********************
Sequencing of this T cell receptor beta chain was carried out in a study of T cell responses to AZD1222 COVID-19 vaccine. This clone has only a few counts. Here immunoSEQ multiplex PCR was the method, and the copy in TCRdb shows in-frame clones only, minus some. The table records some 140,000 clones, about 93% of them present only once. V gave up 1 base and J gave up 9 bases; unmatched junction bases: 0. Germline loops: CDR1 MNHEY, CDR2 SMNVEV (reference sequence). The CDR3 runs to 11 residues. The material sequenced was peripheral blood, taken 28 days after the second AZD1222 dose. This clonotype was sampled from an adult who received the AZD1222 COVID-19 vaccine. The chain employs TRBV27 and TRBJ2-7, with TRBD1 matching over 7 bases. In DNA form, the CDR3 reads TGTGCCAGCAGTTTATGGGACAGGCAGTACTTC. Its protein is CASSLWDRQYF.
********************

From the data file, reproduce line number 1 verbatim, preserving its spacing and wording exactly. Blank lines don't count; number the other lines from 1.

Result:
Sequencing of this T cell receptor beta chain was carried out in a study of T cell responses to AZD1222 COVID-19 vaccine. This clone has only a few counts. Here immunoSEQ multiplex PCR was the method, and the copy in TCRdb shows in-frame clones only, minus some. The table records some 140,000 clones, about 93% of them present only once. V gave up 1 base and J gave up 9 bases; unmatched junction bases: 0. Germline loops: CDR1 MNHEY, CDR2 SMNVEV (reference sequence). The CDR3 runs to 11 residues. The material sequenced was peripheral blood, taken 28 days after the second AZD1222 dose. This clonotype was sampled from an adult who received the AZD1222 COVID-19 vaccine. The chain employs TRBV27 and TRBJ2-7, with TRBD1 matching over 7 bases. In DNA form, the CDR3 reads TGTGCCAGCAGTTTATGGGACAGGCAGTACTTC. Its protein is CASSLWDRQYF.